On March 23, the new SR 833/Pomeroy-Mason Bridge was renamed the “Bridge of Honor” as a tribute to three local veterans, Staff Sergeant Jimmy G. Stewart of Mason, W.Va., and General James V. Hartinger and Corporal Edward A. Bennett both of Middleport, Ohio.
The dedication began at 10 a.m. and featured both Gov. Ted Strickland of Ohio and West Virginia Gov. Joe Manchin III. Also in attendance were ODOT’s Director of Transportation Jolene M. Molitoris and West Virginia Secretary of Transportation Paul Mattox Jr.
The American Legion Post 128 Color Guard from Middleport conducted the twenty-one gun salute and River Blend Barbershop Quartet sang the National Anthem.
Stewart, who was awarded the Congressional Medal of Honor for his bravery and sacrifice in The Vietnam War, protected his wounded squad during a surprise attack in the early morning. Stewart selflessly gave his life to protect and save his wounded squad members until reinforcements rescued and evacuated his remaining comrades to safety.
Known as the “Founding Father” of the Air Force Space Command, Hartinger was a four-star General with the United States Air Force. His distinguished military career spanned over five decades in which he was a fighter pilot, Commander-in-Chief of NORAD, the first recipient of the Master Space Badge, and advisor on Air Force and space matters until his passing on Oct. 9, 2000.
Stationed in Germany during World War II, Bennett and his patrol came under severe enemy fire which caused several casualties among his infantry. Bennett single-handedly dispatched seven German soldiers as he made his way to dispose of the enemy fire. Bennett’s courageous display of combat skills allowed for the American forces to remove all German resistance from the town. Bennett was awarded the Medal of Honor for his valiant effort and bravery.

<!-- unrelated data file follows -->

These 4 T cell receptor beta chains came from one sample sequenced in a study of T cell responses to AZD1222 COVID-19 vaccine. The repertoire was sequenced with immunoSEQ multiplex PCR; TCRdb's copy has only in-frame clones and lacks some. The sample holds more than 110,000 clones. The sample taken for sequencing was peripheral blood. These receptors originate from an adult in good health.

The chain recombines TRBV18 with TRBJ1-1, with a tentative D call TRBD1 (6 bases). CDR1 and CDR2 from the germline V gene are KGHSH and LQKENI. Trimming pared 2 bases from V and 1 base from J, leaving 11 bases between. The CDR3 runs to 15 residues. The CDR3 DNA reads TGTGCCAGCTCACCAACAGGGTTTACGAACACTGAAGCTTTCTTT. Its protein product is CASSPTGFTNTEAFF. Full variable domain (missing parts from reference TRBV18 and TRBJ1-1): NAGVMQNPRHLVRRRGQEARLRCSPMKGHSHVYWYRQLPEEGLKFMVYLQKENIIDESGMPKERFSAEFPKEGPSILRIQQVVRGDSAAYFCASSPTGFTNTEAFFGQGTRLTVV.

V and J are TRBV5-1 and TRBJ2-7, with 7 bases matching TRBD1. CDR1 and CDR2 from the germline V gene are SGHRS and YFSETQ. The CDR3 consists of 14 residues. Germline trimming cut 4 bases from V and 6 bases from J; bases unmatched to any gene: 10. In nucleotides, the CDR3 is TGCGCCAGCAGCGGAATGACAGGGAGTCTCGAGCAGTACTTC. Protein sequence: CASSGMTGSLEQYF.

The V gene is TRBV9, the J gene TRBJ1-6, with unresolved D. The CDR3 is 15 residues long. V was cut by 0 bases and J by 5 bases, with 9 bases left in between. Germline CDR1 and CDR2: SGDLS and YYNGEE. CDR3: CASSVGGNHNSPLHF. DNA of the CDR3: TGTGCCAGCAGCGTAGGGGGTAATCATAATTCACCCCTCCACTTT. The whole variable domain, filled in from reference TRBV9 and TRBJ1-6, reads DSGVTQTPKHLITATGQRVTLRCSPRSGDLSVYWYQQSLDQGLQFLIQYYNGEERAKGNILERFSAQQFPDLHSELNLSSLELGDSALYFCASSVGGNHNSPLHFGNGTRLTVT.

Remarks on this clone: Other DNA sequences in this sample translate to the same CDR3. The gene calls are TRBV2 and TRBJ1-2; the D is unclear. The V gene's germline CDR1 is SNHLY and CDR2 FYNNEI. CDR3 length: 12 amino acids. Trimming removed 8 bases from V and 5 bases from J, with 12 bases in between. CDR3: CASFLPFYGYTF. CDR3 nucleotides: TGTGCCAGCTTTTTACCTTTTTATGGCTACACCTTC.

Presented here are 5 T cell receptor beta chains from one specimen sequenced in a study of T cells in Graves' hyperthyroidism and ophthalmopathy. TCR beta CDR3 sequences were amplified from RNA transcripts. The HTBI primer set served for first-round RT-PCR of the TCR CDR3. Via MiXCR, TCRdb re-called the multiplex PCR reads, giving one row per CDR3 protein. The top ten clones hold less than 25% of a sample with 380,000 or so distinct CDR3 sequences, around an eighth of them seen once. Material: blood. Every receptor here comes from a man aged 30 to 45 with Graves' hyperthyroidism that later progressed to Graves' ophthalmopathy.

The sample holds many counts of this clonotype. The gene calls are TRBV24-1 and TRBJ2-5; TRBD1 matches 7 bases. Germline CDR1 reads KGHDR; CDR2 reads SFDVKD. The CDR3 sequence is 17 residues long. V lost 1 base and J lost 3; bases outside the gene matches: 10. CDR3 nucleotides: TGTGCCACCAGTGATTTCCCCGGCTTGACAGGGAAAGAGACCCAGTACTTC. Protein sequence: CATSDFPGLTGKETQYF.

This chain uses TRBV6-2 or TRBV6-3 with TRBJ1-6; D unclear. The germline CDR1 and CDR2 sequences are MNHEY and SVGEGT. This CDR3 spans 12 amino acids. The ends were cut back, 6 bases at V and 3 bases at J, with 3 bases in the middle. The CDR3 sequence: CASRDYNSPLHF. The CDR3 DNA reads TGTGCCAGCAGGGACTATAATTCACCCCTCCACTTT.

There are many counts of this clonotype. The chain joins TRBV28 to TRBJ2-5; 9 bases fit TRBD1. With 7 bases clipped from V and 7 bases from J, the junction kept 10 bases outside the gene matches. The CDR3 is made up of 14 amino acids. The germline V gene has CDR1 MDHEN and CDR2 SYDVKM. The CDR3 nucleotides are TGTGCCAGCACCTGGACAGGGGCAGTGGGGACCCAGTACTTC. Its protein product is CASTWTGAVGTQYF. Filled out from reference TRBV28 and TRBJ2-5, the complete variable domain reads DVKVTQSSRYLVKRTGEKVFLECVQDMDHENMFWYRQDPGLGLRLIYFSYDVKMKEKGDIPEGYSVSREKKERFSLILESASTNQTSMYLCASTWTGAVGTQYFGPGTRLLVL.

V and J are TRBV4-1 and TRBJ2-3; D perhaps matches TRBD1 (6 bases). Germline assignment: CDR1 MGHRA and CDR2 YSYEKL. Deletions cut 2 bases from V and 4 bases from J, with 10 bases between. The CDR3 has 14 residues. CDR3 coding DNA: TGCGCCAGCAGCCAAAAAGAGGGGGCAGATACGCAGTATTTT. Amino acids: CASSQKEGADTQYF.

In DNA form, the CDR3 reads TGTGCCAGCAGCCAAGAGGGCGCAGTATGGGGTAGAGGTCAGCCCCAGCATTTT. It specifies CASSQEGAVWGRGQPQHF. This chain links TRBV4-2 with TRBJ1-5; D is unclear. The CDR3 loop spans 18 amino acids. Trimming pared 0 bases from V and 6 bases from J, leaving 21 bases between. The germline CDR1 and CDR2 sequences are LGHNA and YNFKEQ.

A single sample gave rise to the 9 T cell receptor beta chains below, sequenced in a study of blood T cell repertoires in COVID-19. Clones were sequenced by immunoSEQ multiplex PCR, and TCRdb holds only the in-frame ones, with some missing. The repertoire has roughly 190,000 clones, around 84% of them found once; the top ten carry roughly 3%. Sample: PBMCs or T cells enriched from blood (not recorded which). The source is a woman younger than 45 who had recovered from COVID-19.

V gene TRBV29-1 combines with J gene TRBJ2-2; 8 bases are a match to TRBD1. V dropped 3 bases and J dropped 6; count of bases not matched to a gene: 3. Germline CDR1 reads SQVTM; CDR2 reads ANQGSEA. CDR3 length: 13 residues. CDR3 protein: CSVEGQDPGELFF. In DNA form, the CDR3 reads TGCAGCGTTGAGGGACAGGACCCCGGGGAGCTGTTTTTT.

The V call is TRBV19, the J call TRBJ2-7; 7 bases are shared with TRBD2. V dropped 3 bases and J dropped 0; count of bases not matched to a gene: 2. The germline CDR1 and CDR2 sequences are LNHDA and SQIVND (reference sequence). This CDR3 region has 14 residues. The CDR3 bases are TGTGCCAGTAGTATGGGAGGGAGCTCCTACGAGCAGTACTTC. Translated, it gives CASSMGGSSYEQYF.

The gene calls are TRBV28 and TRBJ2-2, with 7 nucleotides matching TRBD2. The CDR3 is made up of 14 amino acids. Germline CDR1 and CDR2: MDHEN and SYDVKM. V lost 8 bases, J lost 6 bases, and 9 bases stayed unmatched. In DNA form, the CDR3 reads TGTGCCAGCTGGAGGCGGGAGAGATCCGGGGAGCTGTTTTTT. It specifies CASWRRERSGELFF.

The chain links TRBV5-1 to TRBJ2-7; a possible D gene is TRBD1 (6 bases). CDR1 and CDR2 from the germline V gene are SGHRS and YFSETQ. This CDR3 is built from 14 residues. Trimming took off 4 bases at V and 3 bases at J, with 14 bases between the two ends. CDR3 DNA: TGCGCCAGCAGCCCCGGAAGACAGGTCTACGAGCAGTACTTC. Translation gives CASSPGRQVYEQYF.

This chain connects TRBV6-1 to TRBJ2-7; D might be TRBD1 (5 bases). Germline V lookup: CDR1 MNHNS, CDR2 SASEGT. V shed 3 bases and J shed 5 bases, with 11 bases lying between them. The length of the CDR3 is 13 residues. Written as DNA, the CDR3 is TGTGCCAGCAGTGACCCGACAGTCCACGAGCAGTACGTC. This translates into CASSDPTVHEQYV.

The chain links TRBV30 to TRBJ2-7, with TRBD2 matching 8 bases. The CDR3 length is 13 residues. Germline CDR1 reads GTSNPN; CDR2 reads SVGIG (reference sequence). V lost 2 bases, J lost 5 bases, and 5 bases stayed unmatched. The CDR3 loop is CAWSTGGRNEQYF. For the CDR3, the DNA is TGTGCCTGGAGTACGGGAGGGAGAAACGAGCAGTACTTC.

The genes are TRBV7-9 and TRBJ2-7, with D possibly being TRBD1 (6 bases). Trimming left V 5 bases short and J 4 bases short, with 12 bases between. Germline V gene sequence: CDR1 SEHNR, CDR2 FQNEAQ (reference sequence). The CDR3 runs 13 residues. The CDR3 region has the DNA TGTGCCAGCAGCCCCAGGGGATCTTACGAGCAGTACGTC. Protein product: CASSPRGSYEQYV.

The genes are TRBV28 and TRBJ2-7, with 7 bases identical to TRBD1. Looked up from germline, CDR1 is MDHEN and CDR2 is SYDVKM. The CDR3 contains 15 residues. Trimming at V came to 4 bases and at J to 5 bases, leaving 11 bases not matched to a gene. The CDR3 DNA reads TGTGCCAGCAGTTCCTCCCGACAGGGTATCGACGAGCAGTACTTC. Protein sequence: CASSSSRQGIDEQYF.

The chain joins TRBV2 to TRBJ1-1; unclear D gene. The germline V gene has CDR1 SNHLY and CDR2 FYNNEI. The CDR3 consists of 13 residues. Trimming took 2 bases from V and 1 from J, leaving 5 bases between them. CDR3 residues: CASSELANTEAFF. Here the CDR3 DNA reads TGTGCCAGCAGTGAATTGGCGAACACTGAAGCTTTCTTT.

“The Bridge of Honor stands as a testament to the strength, will and dedication of all servicemen and women who continue to make the selfless sacrifices to protect our freedom,” stated Strickland. “In addition, the Bridge of Honor will provide a vital transportation link between Pomeroy and Mason and it will foster economic growth in the communities.”
Manchin stated, “I am pleased that the construction of the new Pomeroy-Mason Bridge has been completed and has given the region another sustainable route for day-to-day travel, commerce and growth for the states of West Virginia and Ohio. As a debt of gratitude, it is fitting that the bridge bears the names of three servicemen who committed themselves to protect and serve our country.”
Opened for public use on Dec. 30, 2008, the Bridge of Honor replaced the original 1928 cantilever truss structure, which had become functionally obsolete. Along with the constant flow of barge and waterway traffic, the new four-lane cable stayed suspension bridge will better serve the 11,500 vehicles that travel daily from Pomeroy to Mason.
“The replacement of the original 1928 bridge illustrates ODOT’s continued focus on advancing Ohio’s infrastructure to ensure the safety of every citizen as well as maximizing economic development for the region,” affirmed Larry Woodford, District 10 deputy director of ODOT. “These two communities rely heavily on its people, government and businesses for future growth. It is exciting to provide the essential resources the area needs for continued enrichment and development.”
Construction on the $65 million project began in 2003.
The following outlines the structural elements of the bridge:
• 6.9 million lbs. (3.1 million kg) of steel was used to construct the bridge
• More than 15,000 cu. yds. (11,470 cu m) of concrete was used, which is enough to fill four Olympic size pools
• The twin towers stretch over 250 ft. (76.2 m) vertically from the water
• Local officials and residents provided detailed input on the design of the 730 by 35 ft. (222 by 10.7 m) structural retaining wall depicting life along the Ohio River
• Broke ground on May 9, 2003, and opened for travel on Dec. 30, 2008.
Today's top stories